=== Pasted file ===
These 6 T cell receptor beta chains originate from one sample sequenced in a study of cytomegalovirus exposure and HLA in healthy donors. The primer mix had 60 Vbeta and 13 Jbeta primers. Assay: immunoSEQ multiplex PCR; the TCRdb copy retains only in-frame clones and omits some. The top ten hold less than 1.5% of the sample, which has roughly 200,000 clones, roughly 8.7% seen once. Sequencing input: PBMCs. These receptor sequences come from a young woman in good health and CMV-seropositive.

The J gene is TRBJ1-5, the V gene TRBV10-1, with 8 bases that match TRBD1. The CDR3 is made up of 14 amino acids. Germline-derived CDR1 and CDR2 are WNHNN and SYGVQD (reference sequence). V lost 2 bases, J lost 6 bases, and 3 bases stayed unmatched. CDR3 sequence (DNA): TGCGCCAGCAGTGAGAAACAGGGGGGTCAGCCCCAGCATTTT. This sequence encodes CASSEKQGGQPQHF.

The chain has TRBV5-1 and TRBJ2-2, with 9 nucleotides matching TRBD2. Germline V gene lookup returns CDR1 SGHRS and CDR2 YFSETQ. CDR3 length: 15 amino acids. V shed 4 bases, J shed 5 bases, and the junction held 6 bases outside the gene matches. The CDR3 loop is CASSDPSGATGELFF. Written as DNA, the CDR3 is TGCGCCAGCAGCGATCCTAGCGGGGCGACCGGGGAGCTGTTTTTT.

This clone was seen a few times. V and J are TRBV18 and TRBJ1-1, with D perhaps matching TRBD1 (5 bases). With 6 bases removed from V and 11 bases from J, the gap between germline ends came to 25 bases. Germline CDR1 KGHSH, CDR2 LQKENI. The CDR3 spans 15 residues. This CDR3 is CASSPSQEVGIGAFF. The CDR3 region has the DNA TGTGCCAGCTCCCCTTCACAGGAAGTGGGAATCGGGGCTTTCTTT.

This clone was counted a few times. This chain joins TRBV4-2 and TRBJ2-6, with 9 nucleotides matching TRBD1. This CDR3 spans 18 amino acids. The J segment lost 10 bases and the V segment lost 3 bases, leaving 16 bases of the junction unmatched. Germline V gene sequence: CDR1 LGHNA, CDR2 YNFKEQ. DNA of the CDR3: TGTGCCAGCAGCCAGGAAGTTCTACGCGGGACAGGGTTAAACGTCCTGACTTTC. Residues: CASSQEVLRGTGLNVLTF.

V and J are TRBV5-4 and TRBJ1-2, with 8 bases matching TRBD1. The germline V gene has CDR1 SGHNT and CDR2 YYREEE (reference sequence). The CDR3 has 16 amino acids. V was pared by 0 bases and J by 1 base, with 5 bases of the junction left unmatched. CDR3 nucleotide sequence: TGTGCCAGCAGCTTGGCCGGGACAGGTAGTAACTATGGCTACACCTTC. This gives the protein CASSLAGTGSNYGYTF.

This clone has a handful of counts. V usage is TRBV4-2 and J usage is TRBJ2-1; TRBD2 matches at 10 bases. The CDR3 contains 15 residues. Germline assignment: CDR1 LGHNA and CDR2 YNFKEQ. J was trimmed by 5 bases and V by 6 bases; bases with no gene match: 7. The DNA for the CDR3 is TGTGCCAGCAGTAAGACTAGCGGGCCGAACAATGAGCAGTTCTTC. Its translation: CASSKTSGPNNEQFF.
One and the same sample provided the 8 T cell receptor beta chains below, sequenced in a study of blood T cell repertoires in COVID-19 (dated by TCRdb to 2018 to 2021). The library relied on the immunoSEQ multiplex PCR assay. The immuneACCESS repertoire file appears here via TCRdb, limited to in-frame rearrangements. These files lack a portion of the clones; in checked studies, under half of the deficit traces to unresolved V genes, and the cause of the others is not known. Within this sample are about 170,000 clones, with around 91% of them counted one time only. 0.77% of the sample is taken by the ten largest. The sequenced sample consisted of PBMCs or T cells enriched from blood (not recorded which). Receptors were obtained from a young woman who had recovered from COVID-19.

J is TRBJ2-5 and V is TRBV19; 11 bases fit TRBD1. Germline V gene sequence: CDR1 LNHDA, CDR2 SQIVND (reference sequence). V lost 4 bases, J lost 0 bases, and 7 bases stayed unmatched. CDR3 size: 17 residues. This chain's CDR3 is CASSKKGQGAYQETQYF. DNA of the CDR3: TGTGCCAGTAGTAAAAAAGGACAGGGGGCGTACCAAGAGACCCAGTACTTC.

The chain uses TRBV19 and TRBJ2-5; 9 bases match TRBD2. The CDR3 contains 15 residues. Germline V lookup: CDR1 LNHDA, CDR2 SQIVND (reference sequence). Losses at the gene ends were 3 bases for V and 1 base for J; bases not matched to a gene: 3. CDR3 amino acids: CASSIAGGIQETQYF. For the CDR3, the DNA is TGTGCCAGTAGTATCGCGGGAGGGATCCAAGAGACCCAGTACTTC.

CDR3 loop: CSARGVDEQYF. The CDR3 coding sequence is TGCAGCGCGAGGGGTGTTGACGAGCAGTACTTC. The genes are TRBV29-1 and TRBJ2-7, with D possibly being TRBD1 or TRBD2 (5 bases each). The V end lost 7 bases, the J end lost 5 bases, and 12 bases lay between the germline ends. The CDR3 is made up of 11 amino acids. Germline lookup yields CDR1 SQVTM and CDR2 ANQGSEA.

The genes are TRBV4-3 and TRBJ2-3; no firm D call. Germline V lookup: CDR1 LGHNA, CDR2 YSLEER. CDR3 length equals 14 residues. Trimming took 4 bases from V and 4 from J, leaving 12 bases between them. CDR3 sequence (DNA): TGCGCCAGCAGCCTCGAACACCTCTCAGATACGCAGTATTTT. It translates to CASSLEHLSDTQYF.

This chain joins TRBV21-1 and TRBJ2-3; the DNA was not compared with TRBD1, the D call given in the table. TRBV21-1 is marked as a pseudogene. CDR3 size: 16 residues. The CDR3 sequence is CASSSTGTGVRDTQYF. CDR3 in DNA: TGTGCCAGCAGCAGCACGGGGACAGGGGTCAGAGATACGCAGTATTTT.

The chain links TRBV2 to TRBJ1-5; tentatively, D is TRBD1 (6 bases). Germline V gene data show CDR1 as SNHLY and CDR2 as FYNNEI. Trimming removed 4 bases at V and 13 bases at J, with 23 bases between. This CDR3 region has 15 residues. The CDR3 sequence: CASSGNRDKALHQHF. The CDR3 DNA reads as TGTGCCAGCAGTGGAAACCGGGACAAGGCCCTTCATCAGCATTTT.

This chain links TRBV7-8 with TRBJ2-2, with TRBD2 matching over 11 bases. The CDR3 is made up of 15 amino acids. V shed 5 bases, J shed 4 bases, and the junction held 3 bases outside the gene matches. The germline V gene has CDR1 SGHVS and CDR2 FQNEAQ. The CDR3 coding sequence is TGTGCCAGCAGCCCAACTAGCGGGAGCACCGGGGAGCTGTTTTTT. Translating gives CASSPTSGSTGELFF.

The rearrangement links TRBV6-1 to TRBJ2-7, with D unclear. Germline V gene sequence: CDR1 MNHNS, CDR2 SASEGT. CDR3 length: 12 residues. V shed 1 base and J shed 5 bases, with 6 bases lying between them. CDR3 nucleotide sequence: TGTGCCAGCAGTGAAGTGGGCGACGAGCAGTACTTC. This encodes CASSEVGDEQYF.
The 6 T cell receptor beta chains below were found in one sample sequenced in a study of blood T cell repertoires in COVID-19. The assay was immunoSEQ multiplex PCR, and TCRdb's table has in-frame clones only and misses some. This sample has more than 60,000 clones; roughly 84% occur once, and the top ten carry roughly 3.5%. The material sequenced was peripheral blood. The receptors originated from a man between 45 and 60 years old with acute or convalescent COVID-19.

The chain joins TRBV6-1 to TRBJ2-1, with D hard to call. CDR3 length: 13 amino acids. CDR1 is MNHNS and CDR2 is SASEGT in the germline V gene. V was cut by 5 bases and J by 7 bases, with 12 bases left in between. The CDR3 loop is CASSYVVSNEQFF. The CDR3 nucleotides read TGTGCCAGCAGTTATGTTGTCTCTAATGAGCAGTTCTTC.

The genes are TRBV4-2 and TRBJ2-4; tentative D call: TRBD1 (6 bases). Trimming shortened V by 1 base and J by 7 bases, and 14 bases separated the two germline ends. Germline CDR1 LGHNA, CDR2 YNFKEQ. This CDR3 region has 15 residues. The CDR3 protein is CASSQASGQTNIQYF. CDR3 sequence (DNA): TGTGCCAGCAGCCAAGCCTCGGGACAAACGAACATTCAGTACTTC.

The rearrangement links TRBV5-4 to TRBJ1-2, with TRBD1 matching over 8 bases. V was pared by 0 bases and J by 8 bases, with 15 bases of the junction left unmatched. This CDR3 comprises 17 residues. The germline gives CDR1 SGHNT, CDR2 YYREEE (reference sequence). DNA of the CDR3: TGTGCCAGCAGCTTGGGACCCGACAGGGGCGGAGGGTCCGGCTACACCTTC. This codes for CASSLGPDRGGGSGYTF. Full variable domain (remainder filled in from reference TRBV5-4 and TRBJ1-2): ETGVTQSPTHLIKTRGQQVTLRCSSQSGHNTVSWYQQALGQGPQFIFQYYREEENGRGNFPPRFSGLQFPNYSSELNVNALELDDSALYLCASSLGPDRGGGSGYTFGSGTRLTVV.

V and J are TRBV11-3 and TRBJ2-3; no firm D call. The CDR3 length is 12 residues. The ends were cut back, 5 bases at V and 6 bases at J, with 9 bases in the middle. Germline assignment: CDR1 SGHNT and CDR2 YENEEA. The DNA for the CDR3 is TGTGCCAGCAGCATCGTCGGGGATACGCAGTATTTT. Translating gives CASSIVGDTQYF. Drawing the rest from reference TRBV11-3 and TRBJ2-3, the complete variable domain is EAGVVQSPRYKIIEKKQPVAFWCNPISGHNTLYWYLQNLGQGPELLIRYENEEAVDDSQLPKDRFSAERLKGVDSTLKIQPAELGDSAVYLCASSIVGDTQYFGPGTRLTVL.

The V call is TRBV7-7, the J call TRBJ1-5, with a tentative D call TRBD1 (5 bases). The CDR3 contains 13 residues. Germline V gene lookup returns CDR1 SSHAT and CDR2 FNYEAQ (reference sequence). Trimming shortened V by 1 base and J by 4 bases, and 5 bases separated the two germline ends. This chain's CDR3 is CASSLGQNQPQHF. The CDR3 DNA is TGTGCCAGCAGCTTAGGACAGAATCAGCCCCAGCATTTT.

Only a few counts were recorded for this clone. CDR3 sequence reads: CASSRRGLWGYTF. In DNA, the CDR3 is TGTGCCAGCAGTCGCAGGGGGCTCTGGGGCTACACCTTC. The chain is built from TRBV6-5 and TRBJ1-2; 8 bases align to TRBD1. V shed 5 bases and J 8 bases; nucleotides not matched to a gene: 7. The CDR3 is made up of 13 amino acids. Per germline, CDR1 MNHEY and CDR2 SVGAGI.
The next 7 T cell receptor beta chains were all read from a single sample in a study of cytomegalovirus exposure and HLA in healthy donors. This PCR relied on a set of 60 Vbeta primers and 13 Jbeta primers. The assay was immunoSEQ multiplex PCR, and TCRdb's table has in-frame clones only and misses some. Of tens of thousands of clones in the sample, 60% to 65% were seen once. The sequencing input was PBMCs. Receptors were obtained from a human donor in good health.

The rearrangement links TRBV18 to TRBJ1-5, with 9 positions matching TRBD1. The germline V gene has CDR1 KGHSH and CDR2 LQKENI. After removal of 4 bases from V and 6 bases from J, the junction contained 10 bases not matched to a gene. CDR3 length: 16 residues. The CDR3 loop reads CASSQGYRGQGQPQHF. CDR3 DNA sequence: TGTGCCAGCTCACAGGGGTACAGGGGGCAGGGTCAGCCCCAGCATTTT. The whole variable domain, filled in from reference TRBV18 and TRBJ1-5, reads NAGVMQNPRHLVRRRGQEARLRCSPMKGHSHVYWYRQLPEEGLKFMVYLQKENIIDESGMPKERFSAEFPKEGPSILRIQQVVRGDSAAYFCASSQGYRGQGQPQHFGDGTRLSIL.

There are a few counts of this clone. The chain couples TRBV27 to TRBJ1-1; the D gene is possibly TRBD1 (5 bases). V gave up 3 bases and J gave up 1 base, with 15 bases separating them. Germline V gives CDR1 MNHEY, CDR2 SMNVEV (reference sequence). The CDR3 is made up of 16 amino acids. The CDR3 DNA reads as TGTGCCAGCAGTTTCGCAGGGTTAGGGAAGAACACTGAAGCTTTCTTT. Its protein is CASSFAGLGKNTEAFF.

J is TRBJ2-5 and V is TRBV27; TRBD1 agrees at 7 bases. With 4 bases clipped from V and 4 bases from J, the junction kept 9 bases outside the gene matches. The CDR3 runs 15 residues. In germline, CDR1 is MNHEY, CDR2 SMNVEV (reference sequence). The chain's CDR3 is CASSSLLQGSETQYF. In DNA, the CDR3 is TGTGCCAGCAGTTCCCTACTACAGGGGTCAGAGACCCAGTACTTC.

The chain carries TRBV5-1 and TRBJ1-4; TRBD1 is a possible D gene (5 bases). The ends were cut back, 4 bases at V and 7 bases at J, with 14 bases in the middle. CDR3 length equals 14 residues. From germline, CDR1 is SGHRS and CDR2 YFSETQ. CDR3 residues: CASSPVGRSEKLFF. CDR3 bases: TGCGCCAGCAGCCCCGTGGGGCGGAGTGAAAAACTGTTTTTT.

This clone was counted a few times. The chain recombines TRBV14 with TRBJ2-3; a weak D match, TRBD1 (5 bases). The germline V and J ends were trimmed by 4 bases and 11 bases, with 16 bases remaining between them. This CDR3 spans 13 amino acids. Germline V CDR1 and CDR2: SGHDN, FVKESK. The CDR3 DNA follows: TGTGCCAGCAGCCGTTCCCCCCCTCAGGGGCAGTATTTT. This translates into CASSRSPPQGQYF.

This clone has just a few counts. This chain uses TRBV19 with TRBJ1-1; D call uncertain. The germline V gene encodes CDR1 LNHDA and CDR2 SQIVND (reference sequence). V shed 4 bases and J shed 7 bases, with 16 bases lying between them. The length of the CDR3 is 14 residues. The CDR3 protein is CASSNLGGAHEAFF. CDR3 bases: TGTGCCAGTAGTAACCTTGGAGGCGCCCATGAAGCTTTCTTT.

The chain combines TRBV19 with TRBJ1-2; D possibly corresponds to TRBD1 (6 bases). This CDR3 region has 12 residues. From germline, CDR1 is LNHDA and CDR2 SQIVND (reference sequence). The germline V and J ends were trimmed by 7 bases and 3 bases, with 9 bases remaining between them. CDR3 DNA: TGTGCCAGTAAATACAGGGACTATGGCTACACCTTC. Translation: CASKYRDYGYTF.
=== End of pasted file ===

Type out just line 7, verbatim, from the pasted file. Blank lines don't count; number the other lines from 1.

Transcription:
This clone has a handful of counts. V usage is TRBV4-2 and J usage is TRBJ2-1; TRBD2 matches at 10 bases. The CDR3 contains 15 residues. Germline assignment: CDR1 LGHNA and CDR2 YNFKEQ. J was trimmed by 5 bases and V by 6 bases; bases with no gene match: 7. The DNA for the CDR3 is TGTGCCAGCAGTAAGACTAGCGGGCCGAACAATGAGCAGTTCTTC. Its translation: CASSKTSGPNNEQFF.